Black communist women’s political writing can teach contemporary organizers practical and theoretical lessons. Practical lessons include going directly to the people to learn about their experiences, creating opportunities for people to speak and advocate for themselves, and using organizations to amplify power. After the Bolshevik Revolution and the rise of New Negro militancy, Black women in and around the CPUSA saw the party as an alternative to the Republican and Democratic parties, both of which oversaw Jim Crow segregation, overlooked lynching and racist violence, and facilitated the rise of monopoly-finance capitalism.
Theoretical lessons recognize capitalism’s centrality to white supremacy and oppression, and the imperative of unity in the struggle for liberation while also acknowledging the special nature of anti-Black oppression. Black communist women in the first half of the twentieth century foregrounded how capitalism incites racism and sexism to fragment workers and maintain class power—and how the participation of the working class in these forms of discrimination undermines worker unity. Shedding light on Black women’s experiences as racialized and sexualized workers, Black communist women’s political writing avoids identity reductionism—the assumption that a particular confluence of identities renders one more oppressed or inherently radical. Rather, their speeches and articles highlight the experiences of Black workers, analyze their patterns of exploitation and oppression, and propose strategies for organization and agitation based on these analyses, all with the goal of building collective power capable of winning the struggle for liberation.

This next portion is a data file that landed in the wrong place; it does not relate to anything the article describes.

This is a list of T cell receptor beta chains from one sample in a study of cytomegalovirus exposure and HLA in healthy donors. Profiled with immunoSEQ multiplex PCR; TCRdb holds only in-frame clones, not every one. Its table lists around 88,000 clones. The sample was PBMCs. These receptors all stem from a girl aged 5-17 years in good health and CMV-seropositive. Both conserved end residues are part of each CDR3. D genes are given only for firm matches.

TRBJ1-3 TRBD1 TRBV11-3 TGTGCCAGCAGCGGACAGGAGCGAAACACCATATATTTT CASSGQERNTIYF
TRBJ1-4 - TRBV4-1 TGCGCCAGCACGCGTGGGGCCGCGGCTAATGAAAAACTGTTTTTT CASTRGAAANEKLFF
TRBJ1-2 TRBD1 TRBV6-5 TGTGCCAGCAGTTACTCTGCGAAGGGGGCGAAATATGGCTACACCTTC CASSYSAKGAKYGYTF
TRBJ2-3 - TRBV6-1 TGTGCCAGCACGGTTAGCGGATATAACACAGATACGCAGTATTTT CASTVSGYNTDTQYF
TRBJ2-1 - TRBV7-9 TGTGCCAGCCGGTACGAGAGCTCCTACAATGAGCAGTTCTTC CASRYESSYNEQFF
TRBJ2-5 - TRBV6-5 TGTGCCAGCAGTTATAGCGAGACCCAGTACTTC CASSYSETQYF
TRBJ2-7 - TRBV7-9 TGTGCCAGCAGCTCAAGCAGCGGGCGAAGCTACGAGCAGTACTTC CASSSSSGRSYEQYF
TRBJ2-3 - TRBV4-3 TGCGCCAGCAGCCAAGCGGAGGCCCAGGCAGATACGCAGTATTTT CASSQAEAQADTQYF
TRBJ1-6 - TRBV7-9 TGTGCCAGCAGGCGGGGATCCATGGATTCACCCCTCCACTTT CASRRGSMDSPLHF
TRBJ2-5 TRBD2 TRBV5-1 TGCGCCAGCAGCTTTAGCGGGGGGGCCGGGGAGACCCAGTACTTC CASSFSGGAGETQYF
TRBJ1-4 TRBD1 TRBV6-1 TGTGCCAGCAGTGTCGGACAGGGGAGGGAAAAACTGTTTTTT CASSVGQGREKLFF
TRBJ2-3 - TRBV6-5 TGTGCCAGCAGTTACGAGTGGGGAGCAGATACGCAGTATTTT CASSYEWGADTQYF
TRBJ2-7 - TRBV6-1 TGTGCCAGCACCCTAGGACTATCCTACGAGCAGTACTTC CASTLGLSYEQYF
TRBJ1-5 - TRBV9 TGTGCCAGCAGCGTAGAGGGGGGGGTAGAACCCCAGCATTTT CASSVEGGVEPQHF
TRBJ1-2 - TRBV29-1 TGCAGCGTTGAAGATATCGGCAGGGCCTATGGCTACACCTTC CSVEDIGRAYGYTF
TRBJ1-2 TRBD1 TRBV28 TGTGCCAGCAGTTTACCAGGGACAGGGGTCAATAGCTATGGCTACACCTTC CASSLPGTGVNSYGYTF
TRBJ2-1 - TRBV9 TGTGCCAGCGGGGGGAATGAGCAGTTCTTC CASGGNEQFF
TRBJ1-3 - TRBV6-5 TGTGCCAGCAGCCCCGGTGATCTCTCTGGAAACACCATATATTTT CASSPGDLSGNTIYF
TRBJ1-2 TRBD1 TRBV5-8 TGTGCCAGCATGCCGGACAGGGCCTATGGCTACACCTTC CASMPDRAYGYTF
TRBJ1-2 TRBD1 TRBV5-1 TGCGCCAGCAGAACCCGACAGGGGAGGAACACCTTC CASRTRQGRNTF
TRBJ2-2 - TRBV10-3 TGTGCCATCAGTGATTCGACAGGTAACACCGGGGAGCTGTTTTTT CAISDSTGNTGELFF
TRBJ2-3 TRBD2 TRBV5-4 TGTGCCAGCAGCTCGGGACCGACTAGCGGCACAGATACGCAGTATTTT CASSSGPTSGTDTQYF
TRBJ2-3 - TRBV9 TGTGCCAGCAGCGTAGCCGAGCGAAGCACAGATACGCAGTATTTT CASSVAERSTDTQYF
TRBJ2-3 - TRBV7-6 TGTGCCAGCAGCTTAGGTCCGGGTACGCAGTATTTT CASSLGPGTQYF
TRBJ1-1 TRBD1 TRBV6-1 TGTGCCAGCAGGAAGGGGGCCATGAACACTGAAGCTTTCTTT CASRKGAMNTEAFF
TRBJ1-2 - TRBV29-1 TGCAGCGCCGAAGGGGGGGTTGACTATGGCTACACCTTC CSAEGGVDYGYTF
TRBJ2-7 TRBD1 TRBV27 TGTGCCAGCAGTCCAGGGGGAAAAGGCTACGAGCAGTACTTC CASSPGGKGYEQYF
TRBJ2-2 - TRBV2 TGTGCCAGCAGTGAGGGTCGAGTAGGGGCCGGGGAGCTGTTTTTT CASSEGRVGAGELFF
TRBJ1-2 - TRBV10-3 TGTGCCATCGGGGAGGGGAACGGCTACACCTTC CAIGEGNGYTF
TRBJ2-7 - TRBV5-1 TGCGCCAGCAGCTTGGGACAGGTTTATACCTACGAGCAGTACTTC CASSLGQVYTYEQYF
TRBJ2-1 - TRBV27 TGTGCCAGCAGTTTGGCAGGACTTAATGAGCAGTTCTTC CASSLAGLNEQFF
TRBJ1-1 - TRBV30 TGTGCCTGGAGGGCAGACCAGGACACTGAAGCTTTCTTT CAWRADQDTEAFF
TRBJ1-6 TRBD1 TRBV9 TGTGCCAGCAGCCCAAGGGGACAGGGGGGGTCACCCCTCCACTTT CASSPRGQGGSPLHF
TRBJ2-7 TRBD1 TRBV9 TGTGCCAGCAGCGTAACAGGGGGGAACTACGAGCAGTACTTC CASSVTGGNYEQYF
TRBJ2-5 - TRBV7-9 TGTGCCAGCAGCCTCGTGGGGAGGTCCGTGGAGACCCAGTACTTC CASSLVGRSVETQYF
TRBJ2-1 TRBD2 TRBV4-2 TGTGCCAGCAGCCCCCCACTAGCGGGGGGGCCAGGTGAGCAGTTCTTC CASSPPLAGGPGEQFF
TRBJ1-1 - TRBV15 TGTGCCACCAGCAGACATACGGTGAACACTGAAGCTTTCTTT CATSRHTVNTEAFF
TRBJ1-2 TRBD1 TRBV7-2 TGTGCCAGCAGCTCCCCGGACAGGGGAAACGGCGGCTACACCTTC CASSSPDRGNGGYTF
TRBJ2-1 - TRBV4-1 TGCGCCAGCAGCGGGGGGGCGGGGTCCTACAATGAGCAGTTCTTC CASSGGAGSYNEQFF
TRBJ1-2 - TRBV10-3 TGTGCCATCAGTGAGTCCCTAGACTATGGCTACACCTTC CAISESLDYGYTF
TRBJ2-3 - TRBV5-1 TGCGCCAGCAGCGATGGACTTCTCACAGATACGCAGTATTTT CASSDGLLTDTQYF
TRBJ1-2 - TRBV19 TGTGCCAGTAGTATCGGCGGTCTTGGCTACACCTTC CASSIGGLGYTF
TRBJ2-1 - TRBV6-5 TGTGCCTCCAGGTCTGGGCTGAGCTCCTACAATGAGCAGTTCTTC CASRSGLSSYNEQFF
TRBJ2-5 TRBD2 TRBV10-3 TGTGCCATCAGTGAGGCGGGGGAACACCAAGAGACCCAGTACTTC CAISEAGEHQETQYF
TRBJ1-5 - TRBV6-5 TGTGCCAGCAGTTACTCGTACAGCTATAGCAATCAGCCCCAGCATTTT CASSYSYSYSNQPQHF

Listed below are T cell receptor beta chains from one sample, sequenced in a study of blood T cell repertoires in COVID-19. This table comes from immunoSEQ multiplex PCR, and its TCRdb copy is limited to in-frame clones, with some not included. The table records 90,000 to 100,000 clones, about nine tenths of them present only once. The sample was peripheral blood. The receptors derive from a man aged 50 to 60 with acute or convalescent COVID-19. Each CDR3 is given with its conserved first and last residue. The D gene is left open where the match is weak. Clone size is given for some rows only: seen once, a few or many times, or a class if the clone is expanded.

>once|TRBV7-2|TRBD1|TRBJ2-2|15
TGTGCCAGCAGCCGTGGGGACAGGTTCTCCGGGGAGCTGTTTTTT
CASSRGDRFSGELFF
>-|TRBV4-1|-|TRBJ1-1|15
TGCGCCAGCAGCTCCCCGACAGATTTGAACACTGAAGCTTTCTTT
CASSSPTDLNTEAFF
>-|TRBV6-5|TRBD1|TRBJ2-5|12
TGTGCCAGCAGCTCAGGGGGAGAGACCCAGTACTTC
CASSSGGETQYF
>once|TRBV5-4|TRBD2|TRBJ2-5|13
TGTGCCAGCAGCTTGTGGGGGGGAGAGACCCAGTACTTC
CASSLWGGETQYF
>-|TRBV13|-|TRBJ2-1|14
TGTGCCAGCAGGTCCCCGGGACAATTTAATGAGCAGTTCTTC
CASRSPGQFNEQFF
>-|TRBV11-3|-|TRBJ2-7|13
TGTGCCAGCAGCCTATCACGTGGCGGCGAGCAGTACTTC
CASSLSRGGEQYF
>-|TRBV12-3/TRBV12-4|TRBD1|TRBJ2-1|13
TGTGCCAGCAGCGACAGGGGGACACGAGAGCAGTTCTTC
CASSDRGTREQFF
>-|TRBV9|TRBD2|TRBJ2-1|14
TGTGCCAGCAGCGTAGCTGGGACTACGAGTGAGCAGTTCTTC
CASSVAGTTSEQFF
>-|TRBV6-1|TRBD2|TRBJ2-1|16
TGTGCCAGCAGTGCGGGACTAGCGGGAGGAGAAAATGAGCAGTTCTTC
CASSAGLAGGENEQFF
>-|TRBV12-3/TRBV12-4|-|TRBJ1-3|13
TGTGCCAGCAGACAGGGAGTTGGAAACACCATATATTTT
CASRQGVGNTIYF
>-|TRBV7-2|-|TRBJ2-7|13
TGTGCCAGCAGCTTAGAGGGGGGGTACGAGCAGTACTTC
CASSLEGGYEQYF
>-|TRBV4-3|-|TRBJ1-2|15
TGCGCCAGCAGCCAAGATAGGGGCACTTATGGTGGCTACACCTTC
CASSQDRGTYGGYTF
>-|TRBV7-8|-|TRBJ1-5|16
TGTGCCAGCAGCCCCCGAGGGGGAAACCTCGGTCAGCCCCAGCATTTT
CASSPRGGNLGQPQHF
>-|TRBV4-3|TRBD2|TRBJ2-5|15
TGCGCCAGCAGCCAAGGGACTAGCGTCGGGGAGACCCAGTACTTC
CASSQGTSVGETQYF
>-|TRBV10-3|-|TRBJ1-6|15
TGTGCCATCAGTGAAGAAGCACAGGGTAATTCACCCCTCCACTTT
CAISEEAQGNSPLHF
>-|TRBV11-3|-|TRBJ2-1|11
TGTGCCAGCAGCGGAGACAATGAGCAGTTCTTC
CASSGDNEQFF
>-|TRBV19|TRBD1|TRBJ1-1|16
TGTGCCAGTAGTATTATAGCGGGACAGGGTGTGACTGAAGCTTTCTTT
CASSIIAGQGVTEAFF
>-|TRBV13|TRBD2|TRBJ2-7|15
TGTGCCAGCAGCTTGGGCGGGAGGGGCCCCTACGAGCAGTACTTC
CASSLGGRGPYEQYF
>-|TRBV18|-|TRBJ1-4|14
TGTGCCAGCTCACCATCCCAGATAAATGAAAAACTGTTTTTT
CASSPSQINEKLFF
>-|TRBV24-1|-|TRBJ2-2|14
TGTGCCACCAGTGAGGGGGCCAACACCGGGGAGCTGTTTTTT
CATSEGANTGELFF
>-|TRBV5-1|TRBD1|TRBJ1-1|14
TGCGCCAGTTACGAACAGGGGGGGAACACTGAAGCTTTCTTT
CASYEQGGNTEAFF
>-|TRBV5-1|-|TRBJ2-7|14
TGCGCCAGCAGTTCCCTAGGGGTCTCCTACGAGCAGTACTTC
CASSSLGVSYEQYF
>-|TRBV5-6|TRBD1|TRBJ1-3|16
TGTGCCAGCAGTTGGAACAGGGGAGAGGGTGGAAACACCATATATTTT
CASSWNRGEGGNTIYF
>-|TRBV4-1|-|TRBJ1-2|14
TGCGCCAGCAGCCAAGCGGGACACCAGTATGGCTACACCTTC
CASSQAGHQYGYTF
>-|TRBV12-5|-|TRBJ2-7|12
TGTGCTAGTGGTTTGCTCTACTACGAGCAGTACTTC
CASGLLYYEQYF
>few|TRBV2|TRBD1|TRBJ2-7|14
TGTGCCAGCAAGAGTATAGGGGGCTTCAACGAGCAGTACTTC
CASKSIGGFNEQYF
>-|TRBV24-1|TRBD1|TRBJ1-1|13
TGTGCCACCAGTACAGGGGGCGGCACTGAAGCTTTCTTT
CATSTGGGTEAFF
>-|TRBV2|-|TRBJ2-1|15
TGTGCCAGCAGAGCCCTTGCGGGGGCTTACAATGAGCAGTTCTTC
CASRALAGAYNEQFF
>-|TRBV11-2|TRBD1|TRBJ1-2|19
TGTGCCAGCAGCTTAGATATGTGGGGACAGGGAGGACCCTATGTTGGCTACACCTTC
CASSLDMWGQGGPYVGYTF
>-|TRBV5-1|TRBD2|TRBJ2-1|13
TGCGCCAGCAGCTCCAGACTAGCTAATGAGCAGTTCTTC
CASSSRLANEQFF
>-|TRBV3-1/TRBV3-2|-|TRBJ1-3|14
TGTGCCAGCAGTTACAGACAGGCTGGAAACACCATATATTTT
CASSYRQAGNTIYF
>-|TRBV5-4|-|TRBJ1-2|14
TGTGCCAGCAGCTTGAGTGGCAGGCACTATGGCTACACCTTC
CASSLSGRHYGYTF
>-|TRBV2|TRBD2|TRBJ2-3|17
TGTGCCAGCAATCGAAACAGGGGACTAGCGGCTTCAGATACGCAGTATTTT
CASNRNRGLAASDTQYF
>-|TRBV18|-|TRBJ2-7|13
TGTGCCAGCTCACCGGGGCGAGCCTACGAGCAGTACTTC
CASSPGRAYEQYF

Communists Against White Supremacy and Fascism
Anti-communism in the United States has long been tied to anti-foreignness and white supremacy. In the First Red Scare of 1919, fears of anarchism—stemming from anarchist bombings and anxieties about Bolshevism, as well as rising labor militancy and the Seattle General Strike—combined with the nationalism, anti-Germanism, and anti-immigrant sentiment of World War I. Unwarranted arrests and illegal search and seizures led to the deportation of hundreds of noncitizens. This anti-radicalism also manifested in the related “Black Scare,” in which savage white mobs harassed Black soldiers returning home from the war and Black workers occupying “white” jobs in industrial centers. During that violent Red Summer of 1919, Black people resisted white terror, fighting back against race rioters and lynchers. Instead of acknowledging justified Black outrage, white newspapers blamed the Bolsheviks and “outside agitators” for inciting revolt.